There were numerous clones of the Teenage Mutant Ninja Turtles in the ’90s. After all, everyone wanted a slice of that anthropomorphic billion-dollar pie. Though, when it came to true contenders, Street Sharks stood fin and shoulders above the rest. And no, it isn’t because a young Vin Diesel appeared in one of the toy commercials.
Created by David Siegel and Joe Galliani, Street Sharks followed a similar formula as TMNT. Four mutant shark brothers with attitude—Ripster, Jab, Streex and Big Slammu—team up with allies to keep the, ahem, streets safe from the likes of Dr Paradigm and the Seaviates.
While it wasn’t the most original idea in the world, the animated show had the talents of screenwriter Phil Harnage in its corner as a showrunner. He’d written episodes for He-Man and the Masters of the Universe, The Legend of Zelda and G.I. Joe: A Real American Hero. Plus, he served as the head writer for both Double Dragon and Captain Planet and the Planeteers.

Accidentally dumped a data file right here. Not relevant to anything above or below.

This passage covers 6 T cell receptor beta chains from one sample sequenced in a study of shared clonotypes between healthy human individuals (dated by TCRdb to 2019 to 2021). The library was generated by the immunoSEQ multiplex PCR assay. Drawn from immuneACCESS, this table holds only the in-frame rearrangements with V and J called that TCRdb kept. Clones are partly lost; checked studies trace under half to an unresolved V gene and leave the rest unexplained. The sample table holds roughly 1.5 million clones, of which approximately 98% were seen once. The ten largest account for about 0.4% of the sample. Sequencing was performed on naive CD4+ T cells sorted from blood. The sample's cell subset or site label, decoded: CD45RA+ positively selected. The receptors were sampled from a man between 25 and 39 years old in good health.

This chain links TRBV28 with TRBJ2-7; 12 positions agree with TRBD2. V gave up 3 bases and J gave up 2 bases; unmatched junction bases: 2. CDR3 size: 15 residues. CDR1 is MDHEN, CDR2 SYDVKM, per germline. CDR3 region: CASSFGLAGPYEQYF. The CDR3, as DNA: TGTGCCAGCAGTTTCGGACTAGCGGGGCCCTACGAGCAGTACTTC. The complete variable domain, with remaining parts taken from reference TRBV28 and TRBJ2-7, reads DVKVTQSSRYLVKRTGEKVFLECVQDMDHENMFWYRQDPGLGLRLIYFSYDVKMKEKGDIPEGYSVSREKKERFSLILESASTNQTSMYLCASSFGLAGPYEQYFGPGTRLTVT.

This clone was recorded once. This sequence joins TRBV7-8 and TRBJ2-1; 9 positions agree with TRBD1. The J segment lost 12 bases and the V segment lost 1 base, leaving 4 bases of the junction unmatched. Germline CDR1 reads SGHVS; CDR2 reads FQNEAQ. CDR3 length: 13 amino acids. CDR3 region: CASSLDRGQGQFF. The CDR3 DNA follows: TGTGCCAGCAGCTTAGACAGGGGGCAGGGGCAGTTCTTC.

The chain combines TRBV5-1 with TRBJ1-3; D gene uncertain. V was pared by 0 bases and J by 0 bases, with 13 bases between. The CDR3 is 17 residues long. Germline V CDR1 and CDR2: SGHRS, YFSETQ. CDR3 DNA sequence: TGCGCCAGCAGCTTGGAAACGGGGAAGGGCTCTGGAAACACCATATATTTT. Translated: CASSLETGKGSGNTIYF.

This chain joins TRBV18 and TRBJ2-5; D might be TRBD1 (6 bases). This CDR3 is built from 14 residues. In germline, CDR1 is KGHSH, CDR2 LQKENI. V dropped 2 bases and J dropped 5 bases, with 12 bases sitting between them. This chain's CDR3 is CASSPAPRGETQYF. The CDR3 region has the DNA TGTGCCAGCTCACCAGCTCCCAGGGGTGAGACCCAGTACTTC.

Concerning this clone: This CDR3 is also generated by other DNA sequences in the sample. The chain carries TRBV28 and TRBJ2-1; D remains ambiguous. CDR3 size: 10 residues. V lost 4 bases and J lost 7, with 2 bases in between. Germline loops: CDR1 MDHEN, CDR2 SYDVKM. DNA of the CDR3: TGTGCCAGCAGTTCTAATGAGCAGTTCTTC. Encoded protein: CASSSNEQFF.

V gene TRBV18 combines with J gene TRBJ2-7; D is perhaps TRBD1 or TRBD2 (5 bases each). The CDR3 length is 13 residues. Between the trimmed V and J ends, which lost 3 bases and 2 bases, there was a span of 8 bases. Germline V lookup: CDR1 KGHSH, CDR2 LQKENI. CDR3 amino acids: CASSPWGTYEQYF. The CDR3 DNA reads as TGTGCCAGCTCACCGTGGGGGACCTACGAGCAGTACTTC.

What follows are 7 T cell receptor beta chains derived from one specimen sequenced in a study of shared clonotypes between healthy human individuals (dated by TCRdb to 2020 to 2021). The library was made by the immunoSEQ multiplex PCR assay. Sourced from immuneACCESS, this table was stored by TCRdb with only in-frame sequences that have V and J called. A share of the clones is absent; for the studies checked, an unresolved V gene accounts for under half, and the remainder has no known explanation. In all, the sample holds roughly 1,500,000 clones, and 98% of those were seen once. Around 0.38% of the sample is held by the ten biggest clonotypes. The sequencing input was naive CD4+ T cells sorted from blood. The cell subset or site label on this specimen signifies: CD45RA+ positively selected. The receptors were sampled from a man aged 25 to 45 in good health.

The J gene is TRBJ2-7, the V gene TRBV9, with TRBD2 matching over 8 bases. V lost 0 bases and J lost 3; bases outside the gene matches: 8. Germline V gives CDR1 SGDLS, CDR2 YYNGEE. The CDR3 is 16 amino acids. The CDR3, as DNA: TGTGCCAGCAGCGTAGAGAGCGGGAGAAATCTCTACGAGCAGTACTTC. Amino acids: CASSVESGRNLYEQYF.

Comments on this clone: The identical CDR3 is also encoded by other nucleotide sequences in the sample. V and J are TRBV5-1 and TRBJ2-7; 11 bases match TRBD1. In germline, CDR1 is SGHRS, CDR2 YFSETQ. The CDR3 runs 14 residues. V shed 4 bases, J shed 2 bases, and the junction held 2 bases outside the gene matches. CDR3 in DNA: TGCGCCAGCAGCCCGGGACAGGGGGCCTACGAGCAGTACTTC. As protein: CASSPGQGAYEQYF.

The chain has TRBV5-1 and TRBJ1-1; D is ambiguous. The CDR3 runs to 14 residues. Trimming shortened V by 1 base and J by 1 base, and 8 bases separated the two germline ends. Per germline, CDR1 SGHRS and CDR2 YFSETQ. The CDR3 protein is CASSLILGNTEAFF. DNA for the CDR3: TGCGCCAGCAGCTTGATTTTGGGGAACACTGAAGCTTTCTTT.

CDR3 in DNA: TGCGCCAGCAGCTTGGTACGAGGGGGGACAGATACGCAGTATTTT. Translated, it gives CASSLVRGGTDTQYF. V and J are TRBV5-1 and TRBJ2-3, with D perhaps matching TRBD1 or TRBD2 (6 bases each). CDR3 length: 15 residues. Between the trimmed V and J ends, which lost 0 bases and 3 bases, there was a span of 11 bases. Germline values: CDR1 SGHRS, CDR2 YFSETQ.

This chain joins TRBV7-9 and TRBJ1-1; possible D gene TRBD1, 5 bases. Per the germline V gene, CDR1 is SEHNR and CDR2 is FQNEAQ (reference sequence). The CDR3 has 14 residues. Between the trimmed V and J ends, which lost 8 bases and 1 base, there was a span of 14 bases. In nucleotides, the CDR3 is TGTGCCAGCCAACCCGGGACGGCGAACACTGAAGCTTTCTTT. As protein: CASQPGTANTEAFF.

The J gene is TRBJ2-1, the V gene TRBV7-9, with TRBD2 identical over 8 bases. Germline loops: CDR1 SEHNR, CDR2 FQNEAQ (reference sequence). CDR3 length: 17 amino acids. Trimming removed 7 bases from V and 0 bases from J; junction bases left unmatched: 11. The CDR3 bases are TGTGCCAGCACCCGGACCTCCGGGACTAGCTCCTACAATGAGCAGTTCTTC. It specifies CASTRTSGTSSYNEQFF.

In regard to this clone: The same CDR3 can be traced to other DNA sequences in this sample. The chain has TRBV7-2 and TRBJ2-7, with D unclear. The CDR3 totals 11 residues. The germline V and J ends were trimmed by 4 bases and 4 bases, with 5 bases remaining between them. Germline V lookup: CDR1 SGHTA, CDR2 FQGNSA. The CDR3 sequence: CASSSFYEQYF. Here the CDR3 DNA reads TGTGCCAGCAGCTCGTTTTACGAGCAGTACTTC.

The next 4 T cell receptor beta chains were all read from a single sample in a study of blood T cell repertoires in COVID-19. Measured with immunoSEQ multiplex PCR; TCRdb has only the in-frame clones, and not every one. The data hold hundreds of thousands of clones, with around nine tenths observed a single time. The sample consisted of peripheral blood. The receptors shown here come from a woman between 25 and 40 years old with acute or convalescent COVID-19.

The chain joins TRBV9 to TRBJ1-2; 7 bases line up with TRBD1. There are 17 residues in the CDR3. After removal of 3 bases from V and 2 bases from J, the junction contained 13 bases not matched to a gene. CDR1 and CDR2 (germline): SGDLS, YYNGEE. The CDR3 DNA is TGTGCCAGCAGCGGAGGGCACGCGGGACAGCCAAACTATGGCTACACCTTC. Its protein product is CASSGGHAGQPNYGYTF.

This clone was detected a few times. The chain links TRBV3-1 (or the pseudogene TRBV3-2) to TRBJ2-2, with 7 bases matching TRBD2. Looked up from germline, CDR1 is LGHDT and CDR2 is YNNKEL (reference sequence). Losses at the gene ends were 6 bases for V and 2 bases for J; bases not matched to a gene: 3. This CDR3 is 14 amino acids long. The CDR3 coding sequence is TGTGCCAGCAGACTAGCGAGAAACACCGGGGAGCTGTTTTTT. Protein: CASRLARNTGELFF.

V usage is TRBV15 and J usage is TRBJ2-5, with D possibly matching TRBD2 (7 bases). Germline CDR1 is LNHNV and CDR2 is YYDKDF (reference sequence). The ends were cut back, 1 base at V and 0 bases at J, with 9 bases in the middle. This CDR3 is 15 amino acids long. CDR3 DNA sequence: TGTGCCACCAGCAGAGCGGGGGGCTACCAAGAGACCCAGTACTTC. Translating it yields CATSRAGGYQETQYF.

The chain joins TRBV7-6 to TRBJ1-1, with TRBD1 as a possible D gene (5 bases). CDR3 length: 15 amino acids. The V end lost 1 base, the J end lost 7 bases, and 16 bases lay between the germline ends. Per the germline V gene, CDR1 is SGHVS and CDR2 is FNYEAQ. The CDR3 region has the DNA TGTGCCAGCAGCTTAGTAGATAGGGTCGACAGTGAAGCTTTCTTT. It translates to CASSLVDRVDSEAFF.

Harnage understood what was necessary for a series to appeal to the younger market. Even though the primary focus of the show was to promote the Mattel toy line, Street Sharks featured sharper writing and better storylines than its challengers. It knew exactly what it was: a kids’ show that was meant to be fun and over the top. The audience tuned in and the TV execs responded positively, giving the show a 40-episode run over three seasons.
Street Sharks was only the beginning, though. The last few episodes of the series introduced a new group called the Dino Vengers that went on to have their own successful spinoff show, Extreme Dinosaurs. It was like printing money in those days.
Surprisingly, the Street Sharks franchise stayed buried under the sea since its last episode in 1997. It’s strange when you consider how successful it was for its era. While it never reached the phenomenal heights of Teenage Mutant Ninja Turtles, it certainly made more than few people richer in the mid-nineties and it had its fanbase.
With the likes of ThunderCats, Masters of the Universe, G.I. Joe and even TMNT receiving modern-day adaptations, all eyes should be on Street Sharks next. Imagine a CGI show or animated revival on Netflix as an example. The franchise has all the ingredients to be an unexpected hit and merchandise mover for the network/streaming service that puts its faith in it once again.
The tide is right for another shark attack. Street Sharks was jawsome in the ’90s and it’s likely to be the same today. Please will someone make it happen now.